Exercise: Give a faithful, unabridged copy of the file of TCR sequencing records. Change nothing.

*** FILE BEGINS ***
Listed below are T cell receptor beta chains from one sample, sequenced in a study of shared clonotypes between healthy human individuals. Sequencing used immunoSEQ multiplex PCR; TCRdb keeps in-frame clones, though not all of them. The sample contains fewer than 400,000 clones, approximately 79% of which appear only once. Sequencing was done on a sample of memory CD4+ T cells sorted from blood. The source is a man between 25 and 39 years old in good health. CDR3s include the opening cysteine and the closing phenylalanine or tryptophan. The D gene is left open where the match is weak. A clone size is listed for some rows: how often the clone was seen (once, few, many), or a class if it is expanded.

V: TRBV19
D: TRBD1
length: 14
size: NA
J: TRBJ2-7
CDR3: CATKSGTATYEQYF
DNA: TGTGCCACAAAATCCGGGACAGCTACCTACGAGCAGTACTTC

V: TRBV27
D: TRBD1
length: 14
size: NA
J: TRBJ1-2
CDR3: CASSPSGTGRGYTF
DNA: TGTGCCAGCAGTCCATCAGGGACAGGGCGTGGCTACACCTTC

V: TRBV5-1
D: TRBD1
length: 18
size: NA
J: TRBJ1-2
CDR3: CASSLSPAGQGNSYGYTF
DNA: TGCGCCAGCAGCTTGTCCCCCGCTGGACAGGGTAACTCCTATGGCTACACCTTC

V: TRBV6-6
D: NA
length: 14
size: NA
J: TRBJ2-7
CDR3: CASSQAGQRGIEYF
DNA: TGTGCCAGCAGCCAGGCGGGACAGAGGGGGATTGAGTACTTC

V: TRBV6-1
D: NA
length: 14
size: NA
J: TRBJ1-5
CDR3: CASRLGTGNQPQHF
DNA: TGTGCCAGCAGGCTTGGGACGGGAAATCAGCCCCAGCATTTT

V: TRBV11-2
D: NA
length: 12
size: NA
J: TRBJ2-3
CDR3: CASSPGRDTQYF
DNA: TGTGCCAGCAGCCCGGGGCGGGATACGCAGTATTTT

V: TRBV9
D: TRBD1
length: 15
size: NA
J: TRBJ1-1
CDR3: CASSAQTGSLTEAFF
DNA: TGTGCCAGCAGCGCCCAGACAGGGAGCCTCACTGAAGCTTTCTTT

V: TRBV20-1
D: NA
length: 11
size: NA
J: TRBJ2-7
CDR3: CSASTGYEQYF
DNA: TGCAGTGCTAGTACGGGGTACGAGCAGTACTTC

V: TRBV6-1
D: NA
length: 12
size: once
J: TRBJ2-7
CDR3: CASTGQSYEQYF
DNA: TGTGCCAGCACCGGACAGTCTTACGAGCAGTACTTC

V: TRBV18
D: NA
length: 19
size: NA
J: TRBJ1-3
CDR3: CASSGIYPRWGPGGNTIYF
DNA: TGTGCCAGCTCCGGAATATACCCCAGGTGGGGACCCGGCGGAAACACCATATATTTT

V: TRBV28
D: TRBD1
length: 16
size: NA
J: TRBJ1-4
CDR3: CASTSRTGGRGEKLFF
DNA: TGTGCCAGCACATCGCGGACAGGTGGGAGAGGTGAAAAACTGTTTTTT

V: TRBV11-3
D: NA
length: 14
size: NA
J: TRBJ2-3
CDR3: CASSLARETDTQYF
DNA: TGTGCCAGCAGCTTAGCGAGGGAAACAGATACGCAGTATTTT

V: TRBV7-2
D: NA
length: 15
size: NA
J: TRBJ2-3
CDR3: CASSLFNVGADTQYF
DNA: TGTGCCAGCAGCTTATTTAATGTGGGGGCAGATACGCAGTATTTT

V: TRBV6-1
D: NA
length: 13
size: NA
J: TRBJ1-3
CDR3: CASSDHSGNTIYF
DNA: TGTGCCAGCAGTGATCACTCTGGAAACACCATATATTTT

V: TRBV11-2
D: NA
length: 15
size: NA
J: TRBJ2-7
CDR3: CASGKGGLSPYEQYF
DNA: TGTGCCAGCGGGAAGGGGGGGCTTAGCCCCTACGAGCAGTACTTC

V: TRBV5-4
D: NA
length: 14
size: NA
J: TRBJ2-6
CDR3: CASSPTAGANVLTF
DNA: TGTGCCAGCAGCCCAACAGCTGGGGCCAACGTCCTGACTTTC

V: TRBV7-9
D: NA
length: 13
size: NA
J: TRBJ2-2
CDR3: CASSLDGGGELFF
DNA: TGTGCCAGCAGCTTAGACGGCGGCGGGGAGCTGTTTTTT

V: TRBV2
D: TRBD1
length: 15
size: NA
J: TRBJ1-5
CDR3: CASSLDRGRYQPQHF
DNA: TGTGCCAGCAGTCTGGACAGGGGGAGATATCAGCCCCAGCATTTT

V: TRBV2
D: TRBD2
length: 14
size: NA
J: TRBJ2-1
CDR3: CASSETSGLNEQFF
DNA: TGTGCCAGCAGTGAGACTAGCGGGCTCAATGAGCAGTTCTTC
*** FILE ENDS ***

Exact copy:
Listed below are T cell receptor beta chains from one sample, sequenced in a study of shared clonotypes between healthy human individuals. Sequencing used immunoSEQ multiplex PCR; TCRdb keeps in-frame clones, though not all of them. The sample contains fewer than 400,000 clones, approximately 79% of which appear only once. Sequencing was done on a sample of memory CD4+ T cells sorted from blood. The source is a man between 25 and 39 years old in good health. CDR3s include the opening cysteine and the closing phenylalanine or tryptophan. The D gene is left open where the match is weak. A clone size is listed for some rows: how often the clone was seen (once, few, many), or a class if it is expanded.

V: TRBV19
D: TRBD1
length: 14
size: NA
J: TRBJ2-7
CDR3: CATKSGTATYEQYF
DNA: TGTGCCACAAAATCCGGGACAGCTACCTACGAGCAGTACTTC

V: TRBV27
D: TRBD1
length: 14
size: NA
J: TRBJ1-2
CDR3: CASSPSGTGRGYTF
DNA: TGTGCCAGCAGTCCATCAGGGACAGGGCGTGGCTACACCTTC

V: TRBV5-1
D: TRBD1
length: 18
size: NA
J: TRBJ1-2
CDR3: CASSLSPAGQGNSYGYTF
DNA: TGCGCCAGCAGCTTGTCCCCCGCTGGACAGGGTAACTCCTATGGCTACACCTTC

V: TRBV6-6
D: NA
length: 14
size: NA
J: TRBJ2-7
CDR3: CASSQAGQRGIEYF
DNA: TGTGCCAGCAGCCAGGCGGGACAGAGGGGGATTGAGTACTTC

V: TRBV6-1
D: NA
length: 14
size: NA
J: TRBJ1-5
CDR3: CASRLGTGNQPQHF
DNA: TGTGCCAGCAGGCTTGGGACGGGAAATCAGCCCCAGCATTTT

V: TRBV11-2
D: NA
length: 12
size: NA
J: TRBJ2-3
CDR3: CASSPGRDTQYF
DNA: TGTGCCAGCAGCCCGGGGCGGGATACGCAGTATTTT

V: TRBV9
D: TRBD1
length: 15
size: NA
J: TRBJ1-1
CDR3: CASSAQTGSLTEAFF
DNA: TGTGCCAGCAGCGCCCAGACAGGGAGCCTCACTGAAGCTTTCTTT

V: TRBV20-1
D: NA
length: 11
size: NA
J: TRBJ2-7
CDR3: CSASTGYEQYF
DNA: TGCAGTGCTAGTACGGGGTACGAGCAGTACTTC

V: TRBV6-1
D: NA
length: 12
size: once
J: TRBJ2-7
CDR3: CASTGQSYEQYF
DNA: TGTGCCAGCACCGGACAGTCTTACGAGCAGTACTTC

V: TRBV18
D: NA
length: 19
size: NA
J: TRBJ1-3
CDR3: CASSGIYPRWGPGGNTIYF
DNA: TGTGCCAGCTCCGGAATATACCCCAGGTGGGGACCCGGCGGAAACACCATATATTTT

V: TRBV28
D: TRBD1
length: 16
size: NA
J: TRBJ1-4
CDR3: CASTSRTGGRGEKLFF
DNA: TGTGCCAGCACATCGCGGACAGGTGGGAGAGGTGAAAAACTGTTTTTT

V: TRBV11-3
D: NA
length: 14
size: NA
J: TRBJ2-3
CDR3: CASSLARETDTQYF
DNA: TGTGCCAGCAGCTTAGCGAGGGAAACAGATACGCAGTATTTT

V: TRBV7-2
D: NA
length: 15
size: NA
J: TRBJ2-3
CDR3: CASSLFNVGADTQYF
DNA: TGTGCCAGCAGCTTATTTAATGTGGGGGCAGATACGCAGTATTTT

V: TRBV6-1
D: NA
length: 13
size: NA
J: TRBJ1-3
CDR3: CASSDHSGNTIYF
DNA: TGTGCCAGCAGTGATCACTCTGGAAACACCATATATTTT

V: TRBV11-2
D: NA
length: 15
size: NA
J: TRBJ2-7
CDR3: CASGKGGLSPYEQYF
DNA: TGTGCCAGCGGGAAGGGGGGGCTTAGCCCCTACGAGCAGTACTTC

V: TRBV5-4
D: NA
length: 14
size: NA
J: TRBJ2-6
CDR3: CASSPTAGANVLTF
DNA: TGTGCCAGCAGCCCAACAGCTGGGGCCAACGTCCTGACTTTC

V: TRBV7-9
D: NA
length: 13
size: NA
J: TRBJ2-2
CDR3: CASSLDGGGELFF
DNA: TGTGCCAGCAGCTTAGACGGCGGCGGGGAGCTGTTTTTT

V: TRBV2
D: TRBD1
length: 15
size: NA
J: TRBJ1-5
CDR3: CASSLDRGRYQPQHF
DNA: TGTGCCAGCAGTCTGGACAGGGGGAGATATCAGCCCCAGCATTTT

V: TRBV2
D: TRBD2
length: 14
size: NA
J: TRBJ2-1
CDR3: CASSETSGLNEQFF
DNA: TGTGCCAGCAGTGAGACTAGCGGGCTCAATGAGCAGTTCTTC